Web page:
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The Same Old Zen

by Sensei Alex Kakuyo

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Marijuana and Meditation- A Buddhist Perspective

Case in point, I was talking with some friends about it the other day, and one of them replied, “You should just smoke weed instead.” That really pissed me off.

How can we study the mind if we constantly change it with substances?

But somewhere around the two-hour mark he learned to be okay with it. The physical torment didn’t change, but his mind did.

There’s no way I could have learned those lessons by just getting high.

But what if I was high at the same time that I was meditating? Yes, the boredom that came with staring at a wall would’ve been easier. And the pain in my legs would’ve been less. But that’s not the point. I don’t want to be numb to my pain. I want to learn from it. Marijuana won’t help me with that.

Marijuana and Meditation- A Buddhist Perspective

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Comments

There’s a lot of frustration outside the Buddhist environment isn’t there ?

I don’t understand. You say being high interferes with your meditation. What about cold showers? What about loud music? Seems to me that people should not do things that interfere with their meditation. 🙂

4 hours of straight sitting meditation does not seem compassionate to oneself and would seem to create a lot of suffering

Using intoxicants into heedlessness is different than having a glass of wine or hitting a joint, although ‘heedlessness’ is subjective. I personally prefer to do Zazen without marijuana, but not before my morning coffee. Each practitioner knows in their ❤ whether they are upholding the precepts as they relate to their individual circumstances, and circumstances can always change.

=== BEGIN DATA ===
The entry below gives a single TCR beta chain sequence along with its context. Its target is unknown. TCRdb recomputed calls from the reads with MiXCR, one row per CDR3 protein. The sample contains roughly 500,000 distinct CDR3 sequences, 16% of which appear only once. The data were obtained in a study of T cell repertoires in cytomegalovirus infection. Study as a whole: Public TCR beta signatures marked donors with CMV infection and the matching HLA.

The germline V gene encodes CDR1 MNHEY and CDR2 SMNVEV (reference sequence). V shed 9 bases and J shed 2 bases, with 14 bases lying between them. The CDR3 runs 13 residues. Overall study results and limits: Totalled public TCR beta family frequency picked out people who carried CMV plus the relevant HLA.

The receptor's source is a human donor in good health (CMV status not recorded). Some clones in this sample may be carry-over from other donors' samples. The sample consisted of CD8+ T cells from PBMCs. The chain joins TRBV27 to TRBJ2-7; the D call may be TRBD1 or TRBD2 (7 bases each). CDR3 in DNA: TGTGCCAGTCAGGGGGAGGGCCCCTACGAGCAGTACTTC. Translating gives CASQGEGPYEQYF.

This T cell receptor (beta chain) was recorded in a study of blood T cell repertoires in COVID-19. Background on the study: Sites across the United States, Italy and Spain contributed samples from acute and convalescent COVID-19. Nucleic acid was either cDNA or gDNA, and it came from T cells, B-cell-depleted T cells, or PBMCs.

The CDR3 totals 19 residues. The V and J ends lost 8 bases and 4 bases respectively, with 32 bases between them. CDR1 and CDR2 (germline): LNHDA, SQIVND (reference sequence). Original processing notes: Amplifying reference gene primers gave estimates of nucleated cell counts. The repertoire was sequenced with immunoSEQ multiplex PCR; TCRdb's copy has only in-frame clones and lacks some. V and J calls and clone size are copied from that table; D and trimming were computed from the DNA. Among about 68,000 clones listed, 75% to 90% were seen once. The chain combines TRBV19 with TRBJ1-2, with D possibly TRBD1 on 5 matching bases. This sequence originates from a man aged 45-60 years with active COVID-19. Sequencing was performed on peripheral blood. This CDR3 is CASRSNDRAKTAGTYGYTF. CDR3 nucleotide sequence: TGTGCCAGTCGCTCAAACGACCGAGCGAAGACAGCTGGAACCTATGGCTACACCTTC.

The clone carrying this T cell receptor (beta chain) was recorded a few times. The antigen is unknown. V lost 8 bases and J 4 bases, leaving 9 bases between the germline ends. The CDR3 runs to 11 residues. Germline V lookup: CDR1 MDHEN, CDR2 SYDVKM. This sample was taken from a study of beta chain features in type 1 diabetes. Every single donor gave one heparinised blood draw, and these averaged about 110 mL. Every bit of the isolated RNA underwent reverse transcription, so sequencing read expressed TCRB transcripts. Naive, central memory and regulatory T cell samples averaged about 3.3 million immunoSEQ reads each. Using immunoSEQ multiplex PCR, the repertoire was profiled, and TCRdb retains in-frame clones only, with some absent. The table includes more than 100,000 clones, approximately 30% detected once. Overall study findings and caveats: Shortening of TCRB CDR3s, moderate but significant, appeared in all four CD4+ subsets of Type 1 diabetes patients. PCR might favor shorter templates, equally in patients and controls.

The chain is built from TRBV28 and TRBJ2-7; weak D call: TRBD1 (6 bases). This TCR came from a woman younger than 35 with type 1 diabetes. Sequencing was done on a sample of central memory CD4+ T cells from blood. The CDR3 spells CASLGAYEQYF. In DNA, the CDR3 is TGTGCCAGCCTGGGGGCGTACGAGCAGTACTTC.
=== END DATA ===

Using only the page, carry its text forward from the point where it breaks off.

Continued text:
I used to equate meditation with intoxication when I was younger. I also took psychedelics my first several times looking for insight rather than just pleasure.

I’ve abstained from drugs and alcohol for 8 years now and I do feel that a mind clouded by substances is problematic in meditation. Diet, rest and ethical conduct also have a major effect on my meditation and the effect meditation has on my mind.

In some ways I can see that the reasons people get intoxicated are the same reasons people meditate: to relieve suffering, sustain happiness, go beyond mundane experience, have a more profound experience of mundane existence.

However meditation has a healing and revealing effect on the mind. Whereas intoxicants in the long run cause damage to the mind and the way we conduct our lives. Of course this article is about pot, which has minimal consequences in contrast to other intoxicants. But many people have a difficult time being okay without that as a crutch. And that amounts to a lack of true freedom. And the degree of alteration to the mind can be as profound as other drugs.

I think it takes a level of openmindedness, maturity, and often a good sensible teaching for people to choose to let go of use. I think that extended periods of sobriety, meditation and reflection will reveal the benefits of continued abstinence as part of the practice.

Sometimes knowing that it is part of the precepts is enough to convince people who want to follow the original traditions of Buddhist life. But often that doesn’t cut it.

As a personal recommendation, I would strongly suggest that people really look into the benefits of sobriety and costs of use. In the end one of the major points of Buddhism is to let go of superficial, temporary, and destructive ways of seeking relief from pain and a deep experience of wellbeing.

The Same Old Zen by Sensei Alex Kakuyo Search This Blog Marijuana and Meditation- A Buddhist Perspective Case in point, I was talking with some friends about it the other day, and one